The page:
Having sold Stokes Bio for US$44m and paved the way for a spinout called GenCell to sell for US$150m, University of Limerick professor Mark Davies is planning a similar feat with his new start-up Hooke Bio.
Let’s be honest. Most of us would probably hang up our boots if we struck gold with a start-up or won a couple of million in the lottery. But not Mark Davies, he just keeps going.
“I am terrified of retiring. I work all the time. I work seven days a week. If you ask me why I just don’t know – but I love it and find it so interesting to do.”
Davies, who came top UL 25 years ago to lecture, is exactly the kind of inspiration the academic world needs – showing how it is possible to balance a fulfilling academic career with an entrepreneur’s nose for opportunity.
Davies, along with fellow mechanical engineer and research colleague Dr Tara Dalton, founded Stokes Bio in 2006 to provide genetic analysis systems for the agri-food industry.
The technology, built around newly-invented micro-fluidic systems to enable rapid genetic analysis, quickly attracted venture capital funding.
Stokes Bio was sold in 2010 to a US company called Life Technologies, which was then acquired by Thermo Fisher for US$13.6bn in 2015.
Primary research can achieve massive outcomes
Focused and passionate about their work, Davies and Dalton quietly returned to their primary research careers after the Stokes sale.
GenCell, a spinout of Stokes Bio led by one of Davies’ former students Dr Kieran Curran, which enabled the processing of DNA data at unprecedented speeds, was sold to Becton Dickinson in recent months for US$150m.
These two successful start-ups will now be followed by Hooke Bio, which was named after the renowned 17th century scientist Robert Hooke, who was the first to see and name a cell.
Davies has a formidable international reputation in the field of engineering and was recently made a Fellow of the US National Academy of Inventors, which includes 21 Nobel Laureates in its membership. As well as this, Hooke Bio has already filed five patents for its newly-invented technologies.
Backed already by Enterprise Ireland, Hooke will use micro-fluidic engineering technologies to explore and test the future feasibility of novel drug combinations.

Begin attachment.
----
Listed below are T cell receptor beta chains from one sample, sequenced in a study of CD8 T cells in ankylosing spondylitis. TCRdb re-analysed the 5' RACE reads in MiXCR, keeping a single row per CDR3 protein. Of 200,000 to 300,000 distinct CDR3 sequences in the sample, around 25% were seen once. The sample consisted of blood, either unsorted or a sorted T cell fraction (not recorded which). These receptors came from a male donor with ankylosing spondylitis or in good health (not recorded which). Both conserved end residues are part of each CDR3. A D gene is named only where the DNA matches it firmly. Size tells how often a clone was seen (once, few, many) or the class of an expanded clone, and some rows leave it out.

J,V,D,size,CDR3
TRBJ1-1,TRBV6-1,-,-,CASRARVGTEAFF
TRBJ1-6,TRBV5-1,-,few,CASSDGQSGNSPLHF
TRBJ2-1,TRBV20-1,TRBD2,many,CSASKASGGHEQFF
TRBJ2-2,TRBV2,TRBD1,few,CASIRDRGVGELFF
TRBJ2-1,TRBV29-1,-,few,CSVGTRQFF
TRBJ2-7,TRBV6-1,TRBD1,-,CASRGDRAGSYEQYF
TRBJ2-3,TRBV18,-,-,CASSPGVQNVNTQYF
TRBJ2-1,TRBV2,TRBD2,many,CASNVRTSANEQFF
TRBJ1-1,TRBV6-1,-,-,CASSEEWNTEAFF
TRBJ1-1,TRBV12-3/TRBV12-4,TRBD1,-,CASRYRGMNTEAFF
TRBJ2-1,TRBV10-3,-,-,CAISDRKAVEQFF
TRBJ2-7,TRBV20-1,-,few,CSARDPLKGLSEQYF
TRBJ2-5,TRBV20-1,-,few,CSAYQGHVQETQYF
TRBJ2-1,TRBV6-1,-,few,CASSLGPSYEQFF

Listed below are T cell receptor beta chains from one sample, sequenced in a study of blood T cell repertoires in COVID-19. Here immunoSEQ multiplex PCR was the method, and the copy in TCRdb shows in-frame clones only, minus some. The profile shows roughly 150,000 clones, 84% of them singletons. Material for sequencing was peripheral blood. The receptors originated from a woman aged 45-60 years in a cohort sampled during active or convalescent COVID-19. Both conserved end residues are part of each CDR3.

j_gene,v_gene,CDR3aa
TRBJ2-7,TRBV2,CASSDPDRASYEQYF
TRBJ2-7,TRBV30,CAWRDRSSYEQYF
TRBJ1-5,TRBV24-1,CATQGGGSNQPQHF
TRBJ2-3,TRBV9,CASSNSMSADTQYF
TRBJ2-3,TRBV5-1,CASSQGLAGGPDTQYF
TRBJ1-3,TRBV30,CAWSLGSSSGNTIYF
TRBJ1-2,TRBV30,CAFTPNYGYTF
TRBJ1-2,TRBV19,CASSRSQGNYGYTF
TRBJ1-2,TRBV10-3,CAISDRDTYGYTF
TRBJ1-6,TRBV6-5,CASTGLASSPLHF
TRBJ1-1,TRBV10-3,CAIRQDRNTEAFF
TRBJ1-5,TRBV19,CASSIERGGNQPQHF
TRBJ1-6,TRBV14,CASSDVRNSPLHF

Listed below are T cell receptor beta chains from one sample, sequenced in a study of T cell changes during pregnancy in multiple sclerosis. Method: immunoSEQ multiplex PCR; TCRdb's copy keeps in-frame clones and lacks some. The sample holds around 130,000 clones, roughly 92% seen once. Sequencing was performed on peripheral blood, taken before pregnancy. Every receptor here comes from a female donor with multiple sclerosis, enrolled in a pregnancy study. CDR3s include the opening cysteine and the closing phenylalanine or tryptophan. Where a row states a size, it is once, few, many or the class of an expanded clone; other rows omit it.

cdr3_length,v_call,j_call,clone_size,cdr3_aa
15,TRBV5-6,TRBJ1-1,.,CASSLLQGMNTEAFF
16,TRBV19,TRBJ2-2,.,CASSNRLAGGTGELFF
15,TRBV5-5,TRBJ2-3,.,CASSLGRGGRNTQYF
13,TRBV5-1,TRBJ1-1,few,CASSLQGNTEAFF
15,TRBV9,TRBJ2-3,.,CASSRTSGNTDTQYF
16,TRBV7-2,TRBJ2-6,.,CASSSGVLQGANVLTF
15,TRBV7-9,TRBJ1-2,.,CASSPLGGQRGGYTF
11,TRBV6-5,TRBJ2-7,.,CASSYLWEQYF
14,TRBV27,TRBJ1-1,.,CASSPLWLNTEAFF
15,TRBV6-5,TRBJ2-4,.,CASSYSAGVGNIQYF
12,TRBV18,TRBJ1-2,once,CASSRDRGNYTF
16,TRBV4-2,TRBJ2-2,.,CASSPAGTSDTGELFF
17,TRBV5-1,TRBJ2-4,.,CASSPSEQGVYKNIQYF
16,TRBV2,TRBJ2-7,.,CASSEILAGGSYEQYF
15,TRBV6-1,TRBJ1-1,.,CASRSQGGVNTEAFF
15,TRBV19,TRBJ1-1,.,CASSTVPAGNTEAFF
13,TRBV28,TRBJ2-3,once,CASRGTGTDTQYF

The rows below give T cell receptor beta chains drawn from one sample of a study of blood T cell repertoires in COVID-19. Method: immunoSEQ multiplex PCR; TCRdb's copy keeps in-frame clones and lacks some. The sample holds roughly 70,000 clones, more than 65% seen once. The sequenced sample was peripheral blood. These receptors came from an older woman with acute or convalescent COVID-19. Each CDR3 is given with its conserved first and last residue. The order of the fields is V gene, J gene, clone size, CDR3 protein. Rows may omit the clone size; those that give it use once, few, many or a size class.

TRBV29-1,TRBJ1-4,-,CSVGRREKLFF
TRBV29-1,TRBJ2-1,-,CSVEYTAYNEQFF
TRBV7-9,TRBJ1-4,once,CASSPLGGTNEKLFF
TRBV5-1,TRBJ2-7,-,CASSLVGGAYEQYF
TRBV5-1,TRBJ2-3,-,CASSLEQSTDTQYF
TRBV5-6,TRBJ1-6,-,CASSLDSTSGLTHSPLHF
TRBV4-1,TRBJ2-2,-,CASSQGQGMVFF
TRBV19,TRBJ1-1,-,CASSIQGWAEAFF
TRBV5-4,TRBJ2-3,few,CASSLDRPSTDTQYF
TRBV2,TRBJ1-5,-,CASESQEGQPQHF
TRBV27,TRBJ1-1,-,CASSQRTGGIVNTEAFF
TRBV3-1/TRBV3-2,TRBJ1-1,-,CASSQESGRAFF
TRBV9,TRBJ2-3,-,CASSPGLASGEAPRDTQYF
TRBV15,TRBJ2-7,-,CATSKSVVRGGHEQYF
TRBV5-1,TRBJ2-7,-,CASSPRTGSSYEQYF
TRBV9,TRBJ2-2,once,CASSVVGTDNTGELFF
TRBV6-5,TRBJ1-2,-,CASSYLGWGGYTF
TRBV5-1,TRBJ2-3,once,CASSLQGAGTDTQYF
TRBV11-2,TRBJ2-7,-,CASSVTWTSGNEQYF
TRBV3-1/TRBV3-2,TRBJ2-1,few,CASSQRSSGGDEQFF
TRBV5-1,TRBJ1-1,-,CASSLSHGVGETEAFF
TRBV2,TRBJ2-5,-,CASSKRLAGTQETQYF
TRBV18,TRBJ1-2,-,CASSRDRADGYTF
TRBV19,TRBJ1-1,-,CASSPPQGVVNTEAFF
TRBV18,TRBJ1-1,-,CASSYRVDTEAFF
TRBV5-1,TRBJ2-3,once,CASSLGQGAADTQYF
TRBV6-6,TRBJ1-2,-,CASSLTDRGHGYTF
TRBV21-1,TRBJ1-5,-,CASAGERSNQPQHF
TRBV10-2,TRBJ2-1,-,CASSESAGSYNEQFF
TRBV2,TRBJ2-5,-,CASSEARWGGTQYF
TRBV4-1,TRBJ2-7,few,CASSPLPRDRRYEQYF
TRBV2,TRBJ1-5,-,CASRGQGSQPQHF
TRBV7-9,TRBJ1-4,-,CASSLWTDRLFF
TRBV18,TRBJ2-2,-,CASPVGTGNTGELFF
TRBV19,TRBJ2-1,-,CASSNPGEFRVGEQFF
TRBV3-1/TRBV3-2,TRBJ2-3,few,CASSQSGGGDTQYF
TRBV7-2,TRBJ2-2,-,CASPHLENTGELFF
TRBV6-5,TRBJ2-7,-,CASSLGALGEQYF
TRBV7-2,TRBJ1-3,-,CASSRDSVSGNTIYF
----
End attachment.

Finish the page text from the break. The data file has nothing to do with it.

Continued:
This will enable the fast analysis of pharmacological compounds, including their correlation to known disease profiles.
“I think the first thing to note is that Stokes and GenCell have been very successful over the last five years and in some ways they are very similar companies; in both cases headed by mechanical engineers and the majority of their work is in engineering, but they work very closely with a good number of biologists as well.
“Specifically Hooke is focusing on drug discovery. If you take 100 FDA-approved drugs in a combination of three that gives you around 4.5m assays that need to be tested. What we have done is we have designed and built a piece of equipment that is about a foot in diameter but takes about two days to set up for a run but that can carry out the rapid testing of those 4.5m assays. Nobody can do anything like this at all.”
Davies believes that Hooke has the potential to eclipse both Stokes Bio and GenCell in terms of market size.
He says he isn’t distracted by the current debate about primary versus applied research. “I stay out of those things. I don’t know anyone in my field who is driven by money. People just love doing what they do and if you are successful, yes, you can make a load of money. The measure of success is really how good your idea is, how good an application it is, and, yes, that can only be measured by money.”
The mid-west is Ireland’s biotech Silicon Valley
Having major successes like the sale of Stokes and GenCell for US$44m and US$150m respectively is just as big as any successful sale of a software company in Dublin, for example, but no one seems to be talking up the Limerick region’s potential.
Davies agrees and says there is definitely a seam of talent in the mid-west region that could lead to further pharma and biotech related start-up success stories and wealth creation.
“I’ve been here for 25 years and the reason I’ve stayed at UL so long is because the engineering students are so very, very good. And why that is I have no idea.
“I have continued to teach at the university. After selling Stokes I took a few years off and after the earn-out I started thinking about teaching again.”
Davies admits it wasn’t easy to adjust after selling Stokes and returning to the academic world. “All of the patents were sold and whatever I was going to do had to be completely different. It was hard. I had no students, no ideas and it was tough to get started again, but now things are going well.
“I invest mainly in Hooke Bio and I am careful the way I invest and because Hooke is going so well that is my primary focus.”
Davies says patents have been filed for the new company but how the technology works is a closely guarded secret. “The best way to describe it is we are using micro-fluidic techniques to test millions of different things.
“It’s actually very simple how it works, but I’m quite keen to stay fairly tight lipped about it.”
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